USING VISUAL ANALYTICS
TO SUPPORT STUDENT LEARNING
Sujoy Chaudhuri and Shabbi Luthra
“ I tell you and you forget. I show you and you remember. I involve you and you understand.”
Confucius (500 BC)
Since February 2014 we have been examining the vast quantities of data at ASB using interactive
visualizations. Why are we doing this? Because we believed Edward Demming when he said, “If you do
not know how to ask the right question, you discover nothing”. We felt that there was a need to develop
visual interfaces that encouraged questioning and conversations around data rather than making
judgments and reaching conclusions when looking at data. In this chapter we describe one of the many
applications we have developed - an application focused on visualizing NWEA MAP data.
We aggregated 16,000 individual NWEA MAP test results conducted at ASB between Spring 2009 and
Fall 2014, collecting results across the Mathematics, Reading and Language Usage disciplines.
While the NWEA calculates and distributes projected/expected proficiencies for each student based on
his/her RIT score, we chose instead to build our own model of student achievement using a linear mixed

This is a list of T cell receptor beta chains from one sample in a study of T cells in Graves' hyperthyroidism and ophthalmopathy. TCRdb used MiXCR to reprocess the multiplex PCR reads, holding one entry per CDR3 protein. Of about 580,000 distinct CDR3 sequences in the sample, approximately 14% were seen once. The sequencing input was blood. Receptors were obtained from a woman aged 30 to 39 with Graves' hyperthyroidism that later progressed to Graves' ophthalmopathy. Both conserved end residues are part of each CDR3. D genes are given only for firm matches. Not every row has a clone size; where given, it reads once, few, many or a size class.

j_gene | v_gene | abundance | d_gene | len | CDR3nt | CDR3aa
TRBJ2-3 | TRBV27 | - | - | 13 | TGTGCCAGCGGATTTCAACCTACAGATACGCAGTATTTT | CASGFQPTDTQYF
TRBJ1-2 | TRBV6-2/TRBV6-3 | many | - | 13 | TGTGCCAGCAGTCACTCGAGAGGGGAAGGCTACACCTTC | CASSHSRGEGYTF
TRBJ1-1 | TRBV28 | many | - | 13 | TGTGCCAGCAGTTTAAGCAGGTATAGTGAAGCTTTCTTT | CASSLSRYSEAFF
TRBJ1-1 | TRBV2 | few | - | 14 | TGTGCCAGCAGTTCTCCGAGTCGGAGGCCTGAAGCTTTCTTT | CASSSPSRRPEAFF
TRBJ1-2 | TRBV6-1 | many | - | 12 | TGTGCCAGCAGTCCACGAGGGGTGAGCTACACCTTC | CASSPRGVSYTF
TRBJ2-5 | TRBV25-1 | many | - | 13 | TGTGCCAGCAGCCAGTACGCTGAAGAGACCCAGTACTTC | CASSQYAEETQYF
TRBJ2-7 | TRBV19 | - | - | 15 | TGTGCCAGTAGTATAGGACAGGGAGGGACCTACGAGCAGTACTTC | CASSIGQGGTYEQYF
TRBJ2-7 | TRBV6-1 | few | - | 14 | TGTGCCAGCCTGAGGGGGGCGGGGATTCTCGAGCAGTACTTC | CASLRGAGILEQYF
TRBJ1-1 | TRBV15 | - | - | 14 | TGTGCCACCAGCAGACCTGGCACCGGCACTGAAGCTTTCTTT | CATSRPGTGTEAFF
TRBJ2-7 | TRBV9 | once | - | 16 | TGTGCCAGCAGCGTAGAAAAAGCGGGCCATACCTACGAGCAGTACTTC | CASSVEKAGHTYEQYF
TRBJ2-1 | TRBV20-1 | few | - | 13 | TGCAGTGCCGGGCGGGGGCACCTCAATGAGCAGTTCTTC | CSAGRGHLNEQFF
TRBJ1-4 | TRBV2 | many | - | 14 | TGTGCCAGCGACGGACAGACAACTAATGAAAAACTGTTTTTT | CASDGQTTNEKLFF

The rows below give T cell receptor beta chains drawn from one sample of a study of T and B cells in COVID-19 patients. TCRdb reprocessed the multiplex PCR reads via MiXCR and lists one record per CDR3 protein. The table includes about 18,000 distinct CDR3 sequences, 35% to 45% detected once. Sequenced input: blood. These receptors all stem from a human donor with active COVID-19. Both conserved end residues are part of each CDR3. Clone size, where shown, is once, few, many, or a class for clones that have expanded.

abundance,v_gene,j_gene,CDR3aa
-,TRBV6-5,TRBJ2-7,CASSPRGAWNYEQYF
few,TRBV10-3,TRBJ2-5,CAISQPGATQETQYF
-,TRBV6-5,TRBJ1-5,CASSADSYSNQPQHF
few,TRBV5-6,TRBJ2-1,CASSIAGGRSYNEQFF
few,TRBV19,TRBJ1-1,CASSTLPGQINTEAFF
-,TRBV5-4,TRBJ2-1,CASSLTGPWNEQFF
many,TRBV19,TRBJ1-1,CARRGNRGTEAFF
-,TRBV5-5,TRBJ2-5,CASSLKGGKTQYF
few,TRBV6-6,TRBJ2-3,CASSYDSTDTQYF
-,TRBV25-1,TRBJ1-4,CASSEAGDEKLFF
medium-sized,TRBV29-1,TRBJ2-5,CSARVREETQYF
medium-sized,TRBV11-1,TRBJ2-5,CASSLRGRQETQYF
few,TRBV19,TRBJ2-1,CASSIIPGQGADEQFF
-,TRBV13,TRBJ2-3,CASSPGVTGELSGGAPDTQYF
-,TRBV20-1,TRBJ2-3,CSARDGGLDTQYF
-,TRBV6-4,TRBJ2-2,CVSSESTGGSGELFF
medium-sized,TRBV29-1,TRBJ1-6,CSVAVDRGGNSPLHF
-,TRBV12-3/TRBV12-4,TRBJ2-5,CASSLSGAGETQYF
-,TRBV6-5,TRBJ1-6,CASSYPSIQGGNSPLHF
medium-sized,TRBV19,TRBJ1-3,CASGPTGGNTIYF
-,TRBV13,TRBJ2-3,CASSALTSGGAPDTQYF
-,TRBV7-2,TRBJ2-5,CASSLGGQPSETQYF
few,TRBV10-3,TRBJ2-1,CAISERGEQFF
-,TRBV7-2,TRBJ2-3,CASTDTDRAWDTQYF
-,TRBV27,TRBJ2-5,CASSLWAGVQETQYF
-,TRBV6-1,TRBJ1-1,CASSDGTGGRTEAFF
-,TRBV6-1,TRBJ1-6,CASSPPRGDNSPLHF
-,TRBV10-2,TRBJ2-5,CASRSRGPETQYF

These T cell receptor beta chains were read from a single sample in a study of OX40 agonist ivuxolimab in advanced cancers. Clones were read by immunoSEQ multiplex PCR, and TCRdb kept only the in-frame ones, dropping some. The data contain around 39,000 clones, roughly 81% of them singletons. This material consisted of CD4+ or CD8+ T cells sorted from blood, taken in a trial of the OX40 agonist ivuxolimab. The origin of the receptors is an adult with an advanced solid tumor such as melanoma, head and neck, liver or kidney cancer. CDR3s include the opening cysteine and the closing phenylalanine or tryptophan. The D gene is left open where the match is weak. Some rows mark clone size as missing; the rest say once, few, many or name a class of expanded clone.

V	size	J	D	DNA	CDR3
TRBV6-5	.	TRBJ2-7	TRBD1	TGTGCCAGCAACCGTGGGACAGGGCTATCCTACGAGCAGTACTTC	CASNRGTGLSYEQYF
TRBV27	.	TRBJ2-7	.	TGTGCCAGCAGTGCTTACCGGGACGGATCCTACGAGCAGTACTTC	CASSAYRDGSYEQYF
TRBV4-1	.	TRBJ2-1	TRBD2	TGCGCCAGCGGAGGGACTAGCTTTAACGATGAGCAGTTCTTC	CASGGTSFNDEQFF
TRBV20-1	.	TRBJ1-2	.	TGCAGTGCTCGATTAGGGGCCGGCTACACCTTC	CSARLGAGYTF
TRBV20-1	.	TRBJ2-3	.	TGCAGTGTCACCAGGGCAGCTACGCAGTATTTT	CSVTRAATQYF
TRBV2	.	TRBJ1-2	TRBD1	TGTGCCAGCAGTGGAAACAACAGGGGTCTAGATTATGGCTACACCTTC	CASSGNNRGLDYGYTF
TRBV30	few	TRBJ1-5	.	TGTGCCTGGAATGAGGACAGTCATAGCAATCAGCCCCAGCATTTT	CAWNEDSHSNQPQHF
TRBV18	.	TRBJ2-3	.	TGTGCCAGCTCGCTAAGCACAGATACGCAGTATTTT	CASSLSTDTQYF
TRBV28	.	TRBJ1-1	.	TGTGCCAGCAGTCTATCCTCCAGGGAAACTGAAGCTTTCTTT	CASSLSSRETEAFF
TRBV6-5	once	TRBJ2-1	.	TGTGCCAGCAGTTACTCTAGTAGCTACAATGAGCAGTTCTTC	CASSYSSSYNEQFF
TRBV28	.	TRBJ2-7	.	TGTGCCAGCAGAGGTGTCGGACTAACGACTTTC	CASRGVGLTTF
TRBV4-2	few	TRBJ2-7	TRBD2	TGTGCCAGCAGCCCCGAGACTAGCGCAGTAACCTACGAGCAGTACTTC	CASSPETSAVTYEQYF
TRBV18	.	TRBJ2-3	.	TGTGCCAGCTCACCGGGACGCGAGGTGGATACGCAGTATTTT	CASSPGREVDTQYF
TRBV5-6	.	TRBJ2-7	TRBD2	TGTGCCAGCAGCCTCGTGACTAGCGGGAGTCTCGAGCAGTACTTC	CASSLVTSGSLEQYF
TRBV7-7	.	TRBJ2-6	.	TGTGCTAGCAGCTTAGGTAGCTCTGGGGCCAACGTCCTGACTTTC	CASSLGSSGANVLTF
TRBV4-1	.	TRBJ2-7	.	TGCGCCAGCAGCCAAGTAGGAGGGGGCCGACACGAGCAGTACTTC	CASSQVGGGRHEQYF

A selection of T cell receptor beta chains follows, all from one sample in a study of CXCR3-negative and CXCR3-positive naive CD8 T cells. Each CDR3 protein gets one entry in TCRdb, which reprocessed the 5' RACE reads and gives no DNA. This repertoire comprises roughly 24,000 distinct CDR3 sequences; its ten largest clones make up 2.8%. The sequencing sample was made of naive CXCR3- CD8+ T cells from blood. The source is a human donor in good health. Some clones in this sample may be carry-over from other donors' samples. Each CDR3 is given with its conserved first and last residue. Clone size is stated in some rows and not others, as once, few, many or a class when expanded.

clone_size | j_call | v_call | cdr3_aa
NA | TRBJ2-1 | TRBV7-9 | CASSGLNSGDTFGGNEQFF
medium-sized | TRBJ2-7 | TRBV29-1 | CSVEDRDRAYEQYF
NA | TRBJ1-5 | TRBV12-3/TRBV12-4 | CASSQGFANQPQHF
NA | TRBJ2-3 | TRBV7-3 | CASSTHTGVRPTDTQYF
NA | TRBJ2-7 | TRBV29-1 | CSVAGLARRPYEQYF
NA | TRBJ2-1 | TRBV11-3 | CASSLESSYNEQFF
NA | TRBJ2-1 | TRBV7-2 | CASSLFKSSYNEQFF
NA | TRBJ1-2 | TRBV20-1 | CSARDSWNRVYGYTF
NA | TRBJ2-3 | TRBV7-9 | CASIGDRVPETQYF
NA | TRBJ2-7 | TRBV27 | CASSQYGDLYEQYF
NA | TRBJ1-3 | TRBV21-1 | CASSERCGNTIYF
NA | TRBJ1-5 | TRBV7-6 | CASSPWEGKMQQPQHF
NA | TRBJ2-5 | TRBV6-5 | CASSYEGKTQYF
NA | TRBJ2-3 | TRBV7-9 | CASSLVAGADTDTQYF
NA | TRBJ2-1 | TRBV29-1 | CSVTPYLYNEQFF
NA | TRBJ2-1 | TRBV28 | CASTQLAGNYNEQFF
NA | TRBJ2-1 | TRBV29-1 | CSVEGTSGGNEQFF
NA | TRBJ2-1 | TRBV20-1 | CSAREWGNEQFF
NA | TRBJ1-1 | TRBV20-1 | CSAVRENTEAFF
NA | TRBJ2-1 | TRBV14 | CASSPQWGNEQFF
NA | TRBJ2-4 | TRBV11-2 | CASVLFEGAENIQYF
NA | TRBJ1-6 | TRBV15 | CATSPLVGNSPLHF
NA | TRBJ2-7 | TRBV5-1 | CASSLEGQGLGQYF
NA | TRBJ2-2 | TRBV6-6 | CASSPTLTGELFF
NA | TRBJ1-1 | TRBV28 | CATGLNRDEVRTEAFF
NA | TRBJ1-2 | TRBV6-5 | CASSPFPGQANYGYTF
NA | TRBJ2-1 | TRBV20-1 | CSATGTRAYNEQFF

model that accounts for grade, age (in months) of the test taker, his/her gender, whether or not the
individual receives instruction in English as a foreign language, and random student level effects. We did
this because we believe that the student community at ASB (and indeed in other International Schools)
is substantially different than NWEA’s normed groups.
The methods and results of our data wrangling and model selection process are perhaps too academic
to describe here. However, here is a summary of our findings:
we found significant gender effects in achievement on math vs reading and language skills. Boys
are expected to score higher than girls in math, but receive lower test scores in both reading
and language usage.
EAL students are expected to do worse than their peers by as much as 10 RIT points in reading
and language usage tests, but we found no significant effect for EAL status on math